Sep 182009
 

[Translate] I have been busy preparing for Rosh Hashana and have finally completed everything I intended to make for Friday and Saturday. I made 4 round challot, one plain and three with dried apricots, dried cranberries, raisins, dried cherries and dried apples. I used the new Kitchenaid to knead the dough and I am very happy with the results. I am back making challah like I used to make in the States. I finally learned how to braid a round challah from this website. I found the website by chance and called Mr. BT to come to my study so I could butter him up to help me with the braiding. He said, “It looks Click here to continue reading this post

Sep 102009
 

[Translate] It has been a long August without you, but I was swept away in work. Three of my colleagues were either on vacation or maternity leave and it left me holding down the fort. I just didn’t have the energy to spare for my poor neglected blog. But, I am back and I have a Wine Festival to report, a very interesting winery that is a 10 minute drive from my house, and my birthday celebration at work tomorrow. My birthday is actually this Friday. But first things first, I must think about Rosh Hashana planning. This year, I am going to Jerusalem and am responsible for bringing the challot and dessert. I am Click here to continue reading this post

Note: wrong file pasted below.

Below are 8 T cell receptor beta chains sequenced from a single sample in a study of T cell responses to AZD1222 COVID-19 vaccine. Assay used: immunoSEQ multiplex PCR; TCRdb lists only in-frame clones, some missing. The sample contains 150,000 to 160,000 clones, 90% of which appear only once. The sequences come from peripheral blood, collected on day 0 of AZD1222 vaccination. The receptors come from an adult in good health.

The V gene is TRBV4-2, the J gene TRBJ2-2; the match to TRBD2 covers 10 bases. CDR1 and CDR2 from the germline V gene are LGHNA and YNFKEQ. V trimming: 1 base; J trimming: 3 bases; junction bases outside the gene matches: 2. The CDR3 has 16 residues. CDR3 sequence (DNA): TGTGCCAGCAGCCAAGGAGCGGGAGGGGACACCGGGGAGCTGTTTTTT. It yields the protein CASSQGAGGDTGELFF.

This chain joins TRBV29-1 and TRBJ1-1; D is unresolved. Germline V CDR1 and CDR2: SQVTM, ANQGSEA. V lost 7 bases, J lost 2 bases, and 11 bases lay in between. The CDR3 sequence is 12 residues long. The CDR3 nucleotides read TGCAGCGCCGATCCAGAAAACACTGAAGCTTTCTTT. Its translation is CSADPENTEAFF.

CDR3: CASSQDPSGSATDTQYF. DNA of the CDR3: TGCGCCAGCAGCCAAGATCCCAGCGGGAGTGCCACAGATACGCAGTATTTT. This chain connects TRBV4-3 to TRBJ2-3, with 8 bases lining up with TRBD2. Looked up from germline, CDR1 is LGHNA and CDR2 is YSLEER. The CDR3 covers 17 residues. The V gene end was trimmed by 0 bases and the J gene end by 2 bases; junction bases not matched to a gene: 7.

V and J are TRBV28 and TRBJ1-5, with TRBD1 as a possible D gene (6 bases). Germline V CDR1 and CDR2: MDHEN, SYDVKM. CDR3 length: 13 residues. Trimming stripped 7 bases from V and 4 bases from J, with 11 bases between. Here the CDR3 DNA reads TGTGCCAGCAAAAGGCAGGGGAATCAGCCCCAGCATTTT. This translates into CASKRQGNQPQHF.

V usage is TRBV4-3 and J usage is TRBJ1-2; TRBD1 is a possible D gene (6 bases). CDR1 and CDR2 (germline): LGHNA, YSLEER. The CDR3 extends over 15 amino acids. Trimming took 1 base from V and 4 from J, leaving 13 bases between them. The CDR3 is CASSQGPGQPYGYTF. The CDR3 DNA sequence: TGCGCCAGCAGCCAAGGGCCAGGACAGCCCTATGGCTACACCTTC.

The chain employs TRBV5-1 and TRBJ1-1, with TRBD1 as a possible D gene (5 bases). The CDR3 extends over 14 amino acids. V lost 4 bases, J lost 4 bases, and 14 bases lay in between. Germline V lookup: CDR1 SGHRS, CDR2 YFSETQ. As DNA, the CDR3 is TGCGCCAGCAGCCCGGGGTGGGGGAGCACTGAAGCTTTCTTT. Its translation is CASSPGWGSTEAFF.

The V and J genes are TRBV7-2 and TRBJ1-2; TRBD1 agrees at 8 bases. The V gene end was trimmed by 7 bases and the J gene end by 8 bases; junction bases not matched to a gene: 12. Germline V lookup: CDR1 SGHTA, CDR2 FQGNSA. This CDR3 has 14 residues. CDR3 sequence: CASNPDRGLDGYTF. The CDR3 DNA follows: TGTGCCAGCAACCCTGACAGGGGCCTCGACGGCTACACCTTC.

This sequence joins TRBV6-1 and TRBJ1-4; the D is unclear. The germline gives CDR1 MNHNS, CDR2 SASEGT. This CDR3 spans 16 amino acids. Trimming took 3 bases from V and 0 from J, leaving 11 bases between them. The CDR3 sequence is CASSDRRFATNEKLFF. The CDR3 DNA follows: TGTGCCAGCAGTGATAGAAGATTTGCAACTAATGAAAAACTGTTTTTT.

May 302009
 

[Translate] The Hebrew word for apricot is mishmish. I think it is such a cute word and makes such a nice endearment. Okay, I know it sounds a bit silly, but I do love apricots and it is the beginning of the season here. I decided not to make a cheesecake this year for Shavout and made a apricot flognarde instead. I also carried the apricot theme for Shabbat and made a spicy apricot chicken tagine with chili, ginger, and rosemary. Dried sour apricots are the key to this tagine, so try to find them at your local store. They are called “California” dried apricots in the States. Although I didn’t make a cheesecake for Click here to continue reading this post

Apr 082009